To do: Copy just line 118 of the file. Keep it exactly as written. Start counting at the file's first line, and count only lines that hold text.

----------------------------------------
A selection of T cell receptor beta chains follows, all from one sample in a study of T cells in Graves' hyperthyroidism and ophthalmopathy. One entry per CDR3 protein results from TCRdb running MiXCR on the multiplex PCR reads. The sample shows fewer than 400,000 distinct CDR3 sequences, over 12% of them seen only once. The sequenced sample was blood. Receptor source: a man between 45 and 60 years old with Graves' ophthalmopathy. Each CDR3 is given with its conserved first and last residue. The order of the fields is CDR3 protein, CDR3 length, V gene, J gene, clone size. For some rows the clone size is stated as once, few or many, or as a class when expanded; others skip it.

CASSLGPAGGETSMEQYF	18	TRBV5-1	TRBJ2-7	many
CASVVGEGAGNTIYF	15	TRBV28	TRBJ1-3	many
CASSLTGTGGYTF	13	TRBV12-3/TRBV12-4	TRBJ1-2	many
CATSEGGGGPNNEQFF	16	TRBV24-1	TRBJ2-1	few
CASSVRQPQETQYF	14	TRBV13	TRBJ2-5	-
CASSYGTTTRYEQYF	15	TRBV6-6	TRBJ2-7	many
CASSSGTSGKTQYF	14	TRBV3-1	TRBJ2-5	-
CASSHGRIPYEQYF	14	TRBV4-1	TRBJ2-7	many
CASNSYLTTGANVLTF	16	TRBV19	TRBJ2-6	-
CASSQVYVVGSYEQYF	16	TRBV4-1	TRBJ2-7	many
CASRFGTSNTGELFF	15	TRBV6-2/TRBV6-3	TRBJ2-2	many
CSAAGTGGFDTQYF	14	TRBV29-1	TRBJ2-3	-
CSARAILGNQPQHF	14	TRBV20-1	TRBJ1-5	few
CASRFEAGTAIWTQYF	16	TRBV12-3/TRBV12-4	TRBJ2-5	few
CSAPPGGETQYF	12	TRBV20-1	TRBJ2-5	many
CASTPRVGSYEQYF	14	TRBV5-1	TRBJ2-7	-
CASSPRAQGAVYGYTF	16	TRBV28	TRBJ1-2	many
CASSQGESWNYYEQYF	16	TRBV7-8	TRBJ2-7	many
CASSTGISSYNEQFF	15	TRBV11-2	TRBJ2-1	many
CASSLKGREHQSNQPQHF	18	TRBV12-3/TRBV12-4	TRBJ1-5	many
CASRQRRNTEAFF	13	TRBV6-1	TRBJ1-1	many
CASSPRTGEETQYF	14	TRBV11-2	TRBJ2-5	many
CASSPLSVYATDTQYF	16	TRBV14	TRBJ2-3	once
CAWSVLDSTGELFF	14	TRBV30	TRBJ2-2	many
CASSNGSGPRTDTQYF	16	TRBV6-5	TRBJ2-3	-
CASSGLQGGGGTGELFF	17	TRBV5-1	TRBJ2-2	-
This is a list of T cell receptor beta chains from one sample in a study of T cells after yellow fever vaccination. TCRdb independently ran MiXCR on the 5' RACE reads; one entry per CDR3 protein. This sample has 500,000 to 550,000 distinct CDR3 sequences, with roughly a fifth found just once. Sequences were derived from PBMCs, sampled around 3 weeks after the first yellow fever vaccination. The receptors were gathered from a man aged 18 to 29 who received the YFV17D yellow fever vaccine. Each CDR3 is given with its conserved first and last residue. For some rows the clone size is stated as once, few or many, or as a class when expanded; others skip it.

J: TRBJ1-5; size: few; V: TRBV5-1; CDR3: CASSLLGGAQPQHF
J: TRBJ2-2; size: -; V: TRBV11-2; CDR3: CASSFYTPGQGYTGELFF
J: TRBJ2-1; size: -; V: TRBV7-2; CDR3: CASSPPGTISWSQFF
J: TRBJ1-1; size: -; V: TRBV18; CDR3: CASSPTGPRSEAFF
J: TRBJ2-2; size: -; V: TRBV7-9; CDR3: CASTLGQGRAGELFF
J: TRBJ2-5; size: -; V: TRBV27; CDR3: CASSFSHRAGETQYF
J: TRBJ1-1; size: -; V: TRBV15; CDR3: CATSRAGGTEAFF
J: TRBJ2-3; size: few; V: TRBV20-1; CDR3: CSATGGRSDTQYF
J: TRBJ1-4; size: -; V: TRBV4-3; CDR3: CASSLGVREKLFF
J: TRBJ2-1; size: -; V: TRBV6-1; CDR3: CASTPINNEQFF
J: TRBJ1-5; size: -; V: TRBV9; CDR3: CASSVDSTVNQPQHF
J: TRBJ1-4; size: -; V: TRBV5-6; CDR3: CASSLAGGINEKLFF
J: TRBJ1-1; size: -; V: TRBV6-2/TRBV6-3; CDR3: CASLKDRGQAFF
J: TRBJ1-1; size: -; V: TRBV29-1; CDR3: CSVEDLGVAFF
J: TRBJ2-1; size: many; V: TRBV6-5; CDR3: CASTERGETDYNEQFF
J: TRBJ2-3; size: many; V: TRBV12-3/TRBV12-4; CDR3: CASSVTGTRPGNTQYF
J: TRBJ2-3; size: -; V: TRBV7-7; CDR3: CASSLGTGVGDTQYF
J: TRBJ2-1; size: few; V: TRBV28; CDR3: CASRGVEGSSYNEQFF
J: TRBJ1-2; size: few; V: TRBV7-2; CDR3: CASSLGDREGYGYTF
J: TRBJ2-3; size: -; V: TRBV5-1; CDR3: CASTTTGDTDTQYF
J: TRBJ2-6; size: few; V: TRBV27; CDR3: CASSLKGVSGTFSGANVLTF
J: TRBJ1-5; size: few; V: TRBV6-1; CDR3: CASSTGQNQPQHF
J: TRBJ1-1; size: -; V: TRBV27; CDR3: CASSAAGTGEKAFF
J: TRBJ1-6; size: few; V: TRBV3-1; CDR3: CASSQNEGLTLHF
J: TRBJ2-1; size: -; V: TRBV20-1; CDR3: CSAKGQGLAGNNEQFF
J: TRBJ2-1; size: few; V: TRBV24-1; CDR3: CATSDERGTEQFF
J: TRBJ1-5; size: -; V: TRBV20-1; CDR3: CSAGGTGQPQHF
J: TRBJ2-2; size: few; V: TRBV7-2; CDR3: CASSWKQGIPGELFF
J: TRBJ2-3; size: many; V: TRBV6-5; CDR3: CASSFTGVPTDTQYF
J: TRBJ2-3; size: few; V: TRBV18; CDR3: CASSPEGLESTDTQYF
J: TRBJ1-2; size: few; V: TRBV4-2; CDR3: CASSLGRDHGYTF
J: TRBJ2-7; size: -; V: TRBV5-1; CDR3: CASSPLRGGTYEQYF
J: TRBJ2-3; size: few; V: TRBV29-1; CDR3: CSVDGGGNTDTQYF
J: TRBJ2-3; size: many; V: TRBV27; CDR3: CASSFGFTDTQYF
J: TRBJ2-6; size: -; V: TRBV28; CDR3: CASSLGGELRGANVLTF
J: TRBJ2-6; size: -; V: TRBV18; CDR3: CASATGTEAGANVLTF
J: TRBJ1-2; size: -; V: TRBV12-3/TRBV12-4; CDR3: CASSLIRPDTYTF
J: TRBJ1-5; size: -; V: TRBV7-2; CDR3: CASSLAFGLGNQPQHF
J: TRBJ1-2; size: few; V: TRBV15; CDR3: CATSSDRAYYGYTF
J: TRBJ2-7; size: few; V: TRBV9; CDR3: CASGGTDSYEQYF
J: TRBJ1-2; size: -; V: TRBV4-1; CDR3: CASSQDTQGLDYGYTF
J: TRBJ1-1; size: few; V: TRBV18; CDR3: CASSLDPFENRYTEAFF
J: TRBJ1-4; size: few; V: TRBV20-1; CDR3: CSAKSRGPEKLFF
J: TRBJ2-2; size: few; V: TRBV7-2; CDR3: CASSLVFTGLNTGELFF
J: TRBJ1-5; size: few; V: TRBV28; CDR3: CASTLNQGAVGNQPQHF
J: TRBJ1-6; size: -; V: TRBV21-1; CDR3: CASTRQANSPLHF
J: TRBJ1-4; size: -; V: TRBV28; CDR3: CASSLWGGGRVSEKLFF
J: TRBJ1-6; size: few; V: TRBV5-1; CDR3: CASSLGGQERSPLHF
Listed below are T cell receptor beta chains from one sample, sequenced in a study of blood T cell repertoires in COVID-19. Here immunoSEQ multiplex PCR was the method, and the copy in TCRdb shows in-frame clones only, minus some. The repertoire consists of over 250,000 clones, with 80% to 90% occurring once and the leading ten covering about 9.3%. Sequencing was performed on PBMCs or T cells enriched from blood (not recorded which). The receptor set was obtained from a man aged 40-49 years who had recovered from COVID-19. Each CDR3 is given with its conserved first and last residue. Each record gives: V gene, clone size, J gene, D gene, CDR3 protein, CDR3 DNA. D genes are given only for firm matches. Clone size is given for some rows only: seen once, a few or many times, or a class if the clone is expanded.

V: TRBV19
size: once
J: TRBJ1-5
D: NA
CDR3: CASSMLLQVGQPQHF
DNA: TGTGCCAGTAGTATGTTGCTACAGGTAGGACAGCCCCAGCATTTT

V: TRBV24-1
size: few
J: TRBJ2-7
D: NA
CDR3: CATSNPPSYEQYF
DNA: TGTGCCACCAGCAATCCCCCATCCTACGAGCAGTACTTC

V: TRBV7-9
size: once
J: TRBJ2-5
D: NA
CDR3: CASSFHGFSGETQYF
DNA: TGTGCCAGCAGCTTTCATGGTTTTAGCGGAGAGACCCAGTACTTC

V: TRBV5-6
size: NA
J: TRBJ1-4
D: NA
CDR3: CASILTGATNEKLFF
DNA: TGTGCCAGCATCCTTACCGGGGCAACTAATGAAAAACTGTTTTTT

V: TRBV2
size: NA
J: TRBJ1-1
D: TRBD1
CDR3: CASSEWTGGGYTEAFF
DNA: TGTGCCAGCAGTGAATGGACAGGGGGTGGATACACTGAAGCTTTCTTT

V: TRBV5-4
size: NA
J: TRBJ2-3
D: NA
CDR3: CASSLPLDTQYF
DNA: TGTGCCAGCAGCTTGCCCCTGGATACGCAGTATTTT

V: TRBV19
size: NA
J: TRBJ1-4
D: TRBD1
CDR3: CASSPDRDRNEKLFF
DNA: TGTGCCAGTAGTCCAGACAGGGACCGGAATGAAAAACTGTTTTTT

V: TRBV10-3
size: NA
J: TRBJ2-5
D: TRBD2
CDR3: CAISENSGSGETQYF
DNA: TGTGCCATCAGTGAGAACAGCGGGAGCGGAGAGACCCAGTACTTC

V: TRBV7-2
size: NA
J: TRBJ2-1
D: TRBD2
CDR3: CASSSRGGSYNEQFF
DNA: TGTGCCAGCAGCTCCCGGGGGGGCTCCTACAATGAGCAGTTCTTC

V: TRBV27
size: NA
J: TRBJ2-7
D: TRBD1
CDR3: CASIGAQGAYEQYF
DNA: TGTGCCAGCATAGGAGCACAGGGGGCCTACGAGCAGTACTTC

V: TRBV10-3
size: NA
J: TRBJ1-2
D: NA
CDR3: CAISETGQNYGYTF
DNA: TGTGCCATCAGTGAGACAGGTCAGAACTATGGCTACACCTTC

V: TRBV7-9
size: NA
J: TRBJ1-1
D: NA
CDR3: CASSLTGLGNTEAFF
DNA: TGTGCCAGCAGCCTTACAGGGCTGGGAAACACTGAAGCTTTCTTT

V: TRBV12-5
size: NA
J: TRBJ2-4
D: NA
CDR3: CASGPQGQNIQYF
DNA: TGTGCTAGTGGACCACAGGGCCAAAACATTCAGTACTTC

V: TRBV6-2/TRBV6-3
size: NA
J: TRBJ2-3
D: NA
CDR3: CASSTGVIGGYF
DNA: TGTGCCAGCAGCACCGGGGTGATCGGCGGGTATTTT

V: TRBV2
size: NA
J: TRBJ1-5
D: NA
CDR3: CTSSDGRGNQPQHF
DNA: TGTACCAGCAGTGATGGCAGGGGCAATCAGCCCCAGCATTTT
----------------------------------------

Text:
CDR3: CASSPDRDRNEKLFF